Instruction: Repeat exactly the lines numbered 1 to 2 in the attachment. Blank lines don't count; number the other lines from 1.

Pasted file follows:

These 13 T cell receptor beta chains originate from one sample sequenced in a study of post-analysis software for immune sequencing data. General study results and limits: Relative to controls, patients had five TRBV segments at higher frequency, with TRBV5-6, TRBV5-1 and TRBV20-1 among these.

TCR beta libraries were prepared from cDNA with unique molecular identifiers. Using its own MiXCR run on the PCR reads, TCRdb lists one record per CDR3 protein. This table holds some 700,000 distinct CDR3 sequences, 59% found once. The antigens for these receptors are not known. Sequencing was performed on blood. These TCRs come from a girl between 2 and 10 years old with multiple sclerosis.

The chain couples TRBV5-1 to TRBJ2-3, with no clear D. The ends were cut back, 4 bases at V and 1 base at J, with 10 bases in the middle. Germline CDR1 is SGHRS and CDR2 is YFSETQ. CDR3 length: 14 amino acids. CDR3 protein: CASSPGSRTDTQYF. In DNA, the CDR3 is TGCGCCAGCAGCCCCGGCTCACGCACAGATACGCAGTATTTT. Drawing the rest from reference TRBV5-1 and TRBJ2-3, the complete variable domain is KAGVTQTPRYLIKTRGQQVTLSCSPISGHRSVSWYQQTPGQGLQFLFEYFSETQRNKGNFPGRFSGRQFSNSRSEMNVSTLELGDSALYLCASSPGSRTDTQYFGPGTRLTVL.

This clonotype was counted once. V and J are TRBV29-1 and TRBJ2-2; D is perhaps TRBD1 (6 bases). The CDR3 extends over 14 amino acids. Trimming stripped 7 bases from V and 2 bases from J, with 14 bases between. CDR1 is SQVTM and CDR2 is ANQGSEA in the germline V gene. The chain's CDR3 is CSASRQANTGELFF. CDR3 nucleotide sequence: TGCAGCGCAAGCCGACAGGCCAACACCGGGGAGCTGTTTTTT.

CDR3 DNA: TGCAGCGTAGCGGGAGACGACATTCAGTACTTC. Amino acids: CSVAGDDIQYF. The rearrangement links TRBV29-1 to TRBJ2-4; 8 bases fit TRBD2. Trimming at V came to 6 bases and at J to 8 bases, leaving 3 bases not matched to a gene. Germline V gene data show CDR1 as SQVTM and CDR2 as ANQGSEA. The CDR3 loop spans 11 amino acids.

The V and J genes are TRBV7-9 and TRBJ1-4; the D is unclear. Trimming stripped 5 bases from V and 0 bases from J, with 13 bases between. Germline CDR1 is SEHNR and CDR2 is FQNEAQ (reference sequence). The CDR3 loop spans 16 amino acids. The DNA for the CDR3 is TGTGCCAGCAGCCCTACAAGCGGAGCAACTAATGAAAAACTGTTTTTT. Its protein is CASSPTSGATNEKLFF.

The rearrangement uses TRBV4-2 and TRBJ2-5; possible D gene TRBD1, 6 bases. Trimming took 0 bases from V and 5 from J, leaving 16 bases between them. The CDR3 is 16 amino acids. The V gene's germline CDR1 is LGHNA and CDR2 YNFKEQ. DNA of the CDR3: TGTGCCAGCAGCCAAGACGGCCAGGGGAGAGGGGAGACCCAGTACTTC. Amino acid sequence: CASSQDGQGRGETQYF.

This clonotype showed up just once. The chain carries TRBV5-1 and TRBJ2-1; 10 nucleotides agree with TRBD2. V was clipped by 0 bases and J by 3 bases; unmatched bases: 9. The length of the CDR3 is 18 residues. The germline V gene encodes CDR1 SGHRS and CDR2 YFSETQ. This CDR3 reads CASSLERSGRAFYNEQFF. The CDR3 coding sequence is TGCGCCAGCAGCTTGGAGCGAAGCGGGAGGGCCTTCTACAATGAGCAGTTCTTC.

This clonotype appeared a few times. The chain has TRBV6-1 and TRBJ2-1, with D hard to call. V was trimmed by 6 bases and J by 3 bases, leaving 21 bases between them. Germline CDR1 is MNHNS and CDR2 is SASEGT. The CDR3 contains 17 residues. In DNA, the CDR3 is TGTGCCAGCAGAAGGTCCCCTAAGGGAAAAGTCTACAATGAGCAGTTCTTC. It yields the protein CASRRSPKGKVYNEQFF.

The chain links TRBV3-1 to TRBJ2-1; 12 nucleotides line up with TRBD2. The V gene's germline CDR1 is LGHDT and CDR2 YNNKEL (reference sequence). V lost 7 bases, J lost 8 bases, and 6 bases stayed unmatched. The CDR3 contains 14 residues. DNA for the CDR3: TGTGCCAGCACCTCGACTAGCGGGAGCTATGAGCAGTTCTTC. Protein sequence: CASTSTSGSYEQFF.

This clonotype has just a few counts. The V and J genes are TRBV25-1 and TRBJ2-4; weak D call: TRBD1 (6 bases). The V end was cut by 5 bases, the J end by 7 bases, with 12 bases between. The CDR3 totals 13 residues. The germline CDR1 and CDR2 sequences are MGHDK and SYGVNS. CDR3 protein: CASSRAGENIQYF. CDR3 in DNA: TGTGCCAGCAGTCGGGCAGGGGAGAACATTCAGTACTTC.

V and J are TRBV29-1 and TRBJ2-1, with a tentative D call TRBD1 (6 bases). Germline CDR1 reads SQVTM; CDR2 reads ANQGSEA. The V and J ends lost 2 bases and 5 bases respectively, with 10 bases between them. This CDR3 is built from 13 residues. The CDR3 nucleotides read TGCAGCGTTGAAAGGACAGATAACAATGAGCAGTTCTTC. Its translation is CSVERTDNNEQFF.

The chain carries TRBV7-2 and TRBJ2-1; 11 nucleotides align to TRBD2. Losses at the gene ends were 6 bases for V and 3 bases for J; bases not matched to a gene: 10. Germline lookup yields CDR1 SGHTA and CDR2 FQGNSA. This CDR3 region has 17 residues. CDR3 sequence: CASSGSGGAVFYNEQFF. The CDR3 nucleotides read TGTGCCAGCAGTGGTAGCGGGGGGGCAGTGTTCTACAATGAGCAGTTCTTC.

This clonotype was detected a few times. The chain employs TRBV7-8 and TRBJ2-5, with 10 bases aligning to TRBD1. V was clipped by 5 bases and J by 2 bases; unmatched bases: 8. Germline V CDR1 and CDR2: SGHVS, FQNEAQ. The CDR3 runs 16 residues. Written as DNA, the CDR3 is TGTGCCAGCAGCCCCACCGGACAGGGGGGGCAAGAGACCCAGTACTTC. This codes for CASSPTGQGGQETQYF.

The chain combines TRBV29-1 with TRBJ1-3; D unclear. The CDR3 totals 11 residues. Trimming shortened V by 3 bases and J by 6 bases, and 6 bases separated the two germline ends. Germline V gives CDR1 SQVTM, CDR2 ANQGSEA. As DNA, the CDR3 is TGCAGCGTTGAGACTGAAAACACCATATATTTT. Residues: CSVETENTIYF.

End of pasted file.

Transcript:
These 13 T cell receptor beta chains originate from one sample sequenced in a study of post-analysis software for immune sequencing data. General study results and limits: Relative to controls, patients had five TRBV segments at higher frequency, with TRBV5-6, TRBV5-1 and TRBV20-1 among these.

TCR beta libraries were prepared from cDNA with unique molecular identifiers. Using its own MiXCR run on the PCR reads, TCRdb lists one record per CDR3 protein. This table holds some 700,000 distinct CDR3 sequences, 59% found once. The antigens for these receptors are not known. Sequencing was performed on blood. These TCRs come from a girl between 2 and 10 years old with multiple sclerosis.